Millions of people have been urged to stay at home for the day due to safety fears over the impact of Eunice, one of the worst storms to hit the UK in a generation.
Tens of thousands of homes have been left without power, while flights, trains and ferry services have been suspended, and roads, schools and businesses have shut down as potentially record-breaking gusts of more than 120mph have been recorded in the most exposed areas.
Even though the first of the Met Office’s two ultra rare “red” weather warnings expired at midday affecting the south west of England and south Wales, a second remains in place until 3pm across the East of England and London due to the combination of high tides , strong winds and storm surge.
But attention is already turning to the impact beyond Friday afternoon, with further disruption to travel and more weather warnings issued for Saturday.
Prime Minister Boris Johnson wrote on Twitter: “We should all follow the advice and take precautions to keep safe.”
Amid the chaos – with swirling gusts falling trees, tossing debris in the air, and damaging homes – emergency services were forced to issue warnings for people to stay away from the worst affected areas.
Roy Stokes of the Environment Agency said it was “probably the most stupid thing you can do” to travel to the most exposed places, amid reports of people climbing on to seawalls and swimming in the sea.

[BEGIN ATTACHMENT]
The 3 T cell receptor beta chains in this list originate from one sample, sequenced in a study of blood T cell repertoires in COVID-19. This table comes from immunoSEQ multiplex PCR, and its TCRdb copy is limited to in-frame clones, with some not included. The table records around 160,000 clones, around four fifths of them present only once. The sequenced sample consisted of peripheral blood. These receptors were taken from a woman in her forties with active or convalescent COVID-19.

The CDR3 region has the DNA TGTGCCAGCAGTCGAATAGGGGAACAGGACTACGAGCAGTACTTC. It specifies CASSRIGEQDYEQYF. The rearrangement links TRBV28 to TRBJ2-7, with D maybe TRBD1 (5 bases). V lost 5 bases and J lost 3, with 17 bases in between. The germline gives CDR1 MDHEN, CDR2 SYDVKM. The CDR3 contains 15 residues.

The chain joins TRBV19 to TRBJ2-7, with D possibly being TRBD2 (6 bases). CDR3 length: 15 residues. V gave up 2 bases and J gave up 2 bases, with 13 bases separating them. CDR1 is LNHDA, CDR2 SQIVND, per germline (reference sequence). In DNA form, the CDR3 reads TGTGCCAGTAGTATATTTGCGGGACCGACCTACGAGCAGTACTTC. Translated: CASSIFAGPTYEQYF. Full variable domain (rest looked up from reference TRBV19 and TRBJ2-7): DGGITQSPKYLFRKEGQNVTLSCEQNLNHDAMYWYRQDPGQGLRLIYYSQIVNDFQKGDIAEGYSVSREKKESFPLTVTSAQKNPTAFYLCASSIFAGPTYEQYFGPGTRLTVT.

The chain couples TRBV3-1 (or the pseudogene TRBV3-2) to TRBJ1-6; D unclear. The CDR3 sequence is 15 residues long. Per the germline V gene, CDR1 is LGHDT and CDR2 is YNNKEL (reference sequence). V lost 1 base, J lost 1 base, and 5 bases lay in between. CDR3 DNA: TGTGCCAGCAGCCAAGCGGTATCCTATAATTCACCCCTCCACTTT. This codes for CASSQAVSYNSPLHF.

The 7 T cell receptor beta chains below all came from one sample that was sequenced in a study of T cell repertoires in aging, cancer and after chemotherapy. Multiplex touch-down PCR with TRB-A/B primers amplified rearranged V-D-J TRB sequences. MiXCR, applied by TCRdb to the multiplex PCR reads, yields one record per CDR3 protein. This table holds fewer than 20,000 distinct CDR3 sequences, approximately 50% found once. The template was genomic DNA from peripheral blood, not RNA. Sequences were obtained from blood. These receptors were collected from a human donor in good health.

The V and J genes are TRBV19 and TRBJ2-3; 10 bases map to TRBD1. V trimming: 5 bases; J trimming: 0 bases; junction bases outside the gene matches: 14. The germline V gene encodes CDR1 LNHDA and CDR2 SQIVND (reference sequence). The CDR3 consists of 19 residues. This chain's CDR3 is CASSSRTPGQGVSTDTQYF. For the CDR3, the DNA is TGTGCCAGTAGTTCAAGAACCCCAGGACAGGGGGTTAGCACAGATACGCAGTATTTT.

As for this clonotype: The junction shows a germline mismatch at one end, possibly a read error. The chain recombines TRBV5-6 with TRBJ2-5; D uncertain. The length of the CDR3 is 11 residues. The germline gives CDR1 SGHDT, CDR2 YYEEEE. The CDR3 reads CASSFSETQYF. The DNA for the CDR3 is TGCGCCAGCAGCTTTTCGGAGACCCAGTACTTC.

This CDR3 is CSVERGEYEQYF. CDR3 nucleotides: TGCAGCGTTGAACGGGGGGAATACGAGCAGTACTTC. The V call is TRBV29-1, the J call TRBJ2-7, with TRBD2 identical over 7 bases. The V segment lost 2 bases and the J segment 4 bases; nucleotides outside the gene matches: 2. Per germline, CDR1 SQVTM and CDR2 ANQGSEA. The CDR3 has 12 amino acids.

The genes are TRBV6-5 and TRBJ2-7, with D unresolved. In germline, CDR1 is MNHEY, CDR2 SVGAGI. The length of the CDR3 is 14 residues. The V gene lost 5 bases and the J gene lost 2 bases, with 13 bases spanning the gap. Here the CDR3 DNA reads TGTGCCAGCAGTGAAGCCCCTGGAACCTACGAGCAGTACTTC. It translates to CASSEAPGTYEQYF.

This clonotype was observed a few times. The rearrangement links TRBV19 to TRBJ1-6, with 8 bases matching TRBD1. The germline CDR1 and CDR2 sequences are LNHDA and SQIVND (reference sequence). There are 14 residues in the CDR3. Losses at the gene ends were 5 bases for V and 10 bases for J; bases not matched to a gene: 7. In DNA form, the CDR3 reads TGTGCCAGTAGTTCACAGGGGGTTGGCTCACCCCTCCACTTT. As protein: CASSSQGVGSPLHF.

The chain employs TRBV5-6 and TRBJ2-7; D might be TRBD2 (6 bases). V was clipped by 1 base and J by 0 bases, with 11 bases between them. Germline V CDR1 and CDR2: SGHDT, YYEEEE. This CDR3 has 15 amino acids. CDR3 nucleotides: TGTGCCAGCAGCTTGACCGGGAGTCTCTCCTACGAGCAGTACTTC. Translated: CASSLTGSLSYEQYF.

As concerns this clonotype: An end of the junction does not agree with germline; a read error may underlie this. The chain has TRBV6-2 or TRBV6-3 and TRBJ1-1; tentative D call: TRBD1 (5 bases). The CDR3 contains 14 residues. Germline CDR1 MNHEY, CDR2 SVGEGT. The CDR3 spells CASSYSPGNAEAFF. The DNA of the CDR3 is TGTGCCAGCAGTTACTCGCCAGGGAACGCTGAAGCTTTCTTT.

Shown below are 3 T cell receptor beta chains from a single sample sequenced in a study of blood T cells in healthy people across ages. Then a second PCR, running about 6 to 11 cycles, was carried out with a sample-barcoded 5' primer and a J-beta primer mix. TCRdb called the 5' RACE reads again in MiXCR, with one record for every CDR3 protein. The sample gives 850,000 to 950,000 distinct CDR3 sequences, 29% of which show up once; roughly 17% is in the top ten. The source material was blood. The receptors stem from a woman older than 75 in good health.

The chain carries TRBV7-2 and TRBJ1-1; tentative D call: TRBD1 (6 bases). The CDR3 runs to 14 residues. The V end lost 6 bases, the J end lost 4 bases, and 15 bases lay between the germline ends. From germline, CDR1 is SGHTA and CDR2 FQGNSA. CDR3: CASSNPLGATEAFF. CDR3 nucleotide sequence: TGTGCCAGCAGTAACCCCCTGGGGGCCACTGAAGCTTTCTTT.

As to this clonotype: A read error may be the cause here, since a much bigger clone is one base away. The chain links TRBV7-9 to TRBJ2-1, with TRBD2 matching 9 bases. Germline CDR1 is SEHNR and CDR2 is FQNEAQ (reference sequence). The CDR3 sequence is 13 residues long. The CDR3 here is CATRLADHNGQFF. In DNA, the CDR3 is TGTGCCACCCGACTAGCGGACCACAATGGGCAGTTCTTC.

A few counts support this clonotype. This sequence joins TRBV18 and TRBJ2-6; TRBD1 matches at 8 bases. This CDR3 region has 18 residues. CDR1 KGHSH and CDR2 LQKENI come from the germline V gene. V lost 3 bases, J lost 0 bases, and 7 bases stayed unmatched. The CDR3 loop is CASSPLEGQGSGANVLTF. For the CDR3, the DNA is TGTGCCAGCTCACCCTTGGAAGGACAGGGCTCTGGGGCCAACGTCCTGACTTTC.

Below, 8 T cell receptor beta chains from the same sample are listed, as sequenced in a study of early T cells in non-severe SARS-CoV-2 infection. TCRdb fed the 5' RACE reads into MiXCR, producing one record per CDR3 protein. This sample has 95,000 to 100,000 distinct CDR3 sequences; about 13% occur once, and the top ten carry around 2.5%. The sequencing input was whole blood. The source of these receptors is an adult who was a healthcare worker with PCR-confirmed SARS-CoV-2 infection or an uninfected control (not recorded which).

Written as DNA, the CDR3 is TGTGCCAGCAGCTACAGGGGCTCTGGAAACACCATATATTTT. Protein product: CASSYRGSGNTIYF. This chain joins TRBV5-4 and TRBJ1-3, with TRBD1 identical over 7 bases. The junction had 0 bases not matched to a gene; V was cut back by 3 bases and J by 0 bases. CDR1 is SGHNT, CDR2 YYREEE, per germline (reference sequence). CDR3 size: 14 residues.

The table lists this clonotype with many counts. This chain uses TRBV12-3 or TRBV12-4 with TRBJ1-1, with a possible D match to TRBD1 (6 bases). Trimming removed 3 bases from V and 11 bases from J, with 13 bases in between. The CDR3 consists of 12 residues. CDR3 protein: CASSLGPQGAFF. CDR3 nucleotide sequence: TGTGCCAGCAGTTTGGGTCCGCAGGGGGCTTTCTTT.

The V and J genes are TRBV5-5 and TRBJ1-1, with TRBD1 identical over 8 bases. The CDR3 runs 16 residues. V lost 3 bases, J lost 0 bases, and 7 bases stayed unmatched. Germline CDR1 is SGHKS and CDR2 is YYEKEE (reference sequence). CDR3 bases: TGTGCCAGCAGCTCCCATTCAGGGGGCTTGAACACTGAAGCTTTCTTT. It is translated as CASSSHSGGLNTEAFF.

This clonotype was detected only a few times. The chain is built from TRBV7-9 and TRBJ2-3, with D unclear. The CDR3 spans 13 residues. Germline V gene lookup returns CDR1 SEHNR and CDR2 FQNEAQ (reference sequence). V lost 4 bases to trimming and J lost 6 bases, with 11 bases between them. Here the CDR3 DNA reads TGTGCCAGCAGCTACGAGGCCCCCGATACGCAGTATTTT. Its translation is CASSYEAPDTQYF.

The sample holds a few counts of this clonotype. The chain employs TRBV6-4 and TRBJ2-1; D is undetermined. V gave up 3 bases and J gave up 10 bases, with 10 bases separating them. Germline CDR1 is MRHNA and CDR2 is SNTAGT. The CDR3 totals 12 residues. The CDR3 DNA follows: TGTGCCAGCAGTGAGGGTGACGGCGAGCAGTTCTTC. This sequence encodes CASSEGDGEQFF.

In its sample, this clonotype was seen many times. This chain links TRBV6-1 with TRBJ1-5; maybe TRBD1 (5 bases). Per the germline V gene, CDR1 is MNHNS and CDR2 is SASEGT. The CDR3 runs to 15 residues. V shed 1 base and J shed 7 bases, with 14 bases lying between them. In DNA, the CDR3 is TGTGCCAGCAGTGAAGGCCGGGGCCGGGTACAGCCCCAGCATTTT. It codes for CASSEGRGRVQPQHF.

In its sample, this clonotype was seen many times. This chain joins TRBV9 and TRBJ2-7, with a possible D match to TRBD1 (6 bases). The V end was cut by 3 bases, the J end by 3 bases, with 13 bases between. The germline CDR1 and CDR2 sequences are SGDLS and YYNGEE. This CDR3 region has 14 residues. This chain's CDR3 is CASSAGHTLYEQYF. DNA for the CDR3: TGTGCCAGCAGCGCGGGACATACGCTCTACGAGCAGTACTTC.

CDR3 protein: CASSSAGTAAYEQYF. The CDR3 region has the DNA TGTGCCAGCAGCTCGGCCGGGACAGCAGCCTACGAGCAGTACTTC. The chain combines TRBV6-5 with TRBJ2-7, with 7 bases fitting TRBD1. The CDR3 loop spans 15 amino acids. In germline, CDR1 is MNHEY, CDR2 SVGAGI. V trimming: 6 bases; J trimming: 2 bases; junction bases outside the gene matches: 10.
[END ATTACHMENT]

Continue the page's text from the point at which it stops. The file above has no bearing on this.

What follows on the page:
Winds of 122mph have been provisionally recorded at the Needles on the Isle of Wight, which, if verified, would be the highest ever recorded in England.
Across the UK, but particularly in the worst-affected areas, people were asked to stay at home.
Western Power Distribution said that, as of midday, more than 110,000 homes were without power, the vast majority of which were in the south west of England.
On the transport network, several routes were closed.
Wind speeds forced both the M4 Prince of Wales Bridge and M48 Severn Bridge into Wales to close to traffic for what it believed to be the first time in history.
Train operators across Britain urged passengers to avoid traveling on Friday as emergency 50mph speed limits are in place in many areas, with no trains operating in Wales for the entire day.
P&O Ferries suspended all sailings between Dover and Calais, while dozens of flights were canceled and hundreds delayed across UK airports.
The Environment Agency has issued 10 severe flood warnings – eight along the Severn and two along the Wye – meaning there is a danger to life, as well as dozens of flood warnings and more than 100 flood alerts.
A separate amber weather warning is also in place for gusts across England until 9pm, as well as yellow warnings for snow in Scotland and Northern Ireland.
The Met Office has issued a less-severe yellow wind warning for much of the south coast of England and south Wales on Saturday, which it said “could hamper recovery efforts from storm Eunice”.
Several red warnings were issued in late February and early March 2018 during the so-called “Beast from the East”, the storm that brought widespread heavy snow and freezing temperatures to many parts of the UK.
George Holan is chief editor at Plainsmen Post and has articles published in many notable publications in the last decade.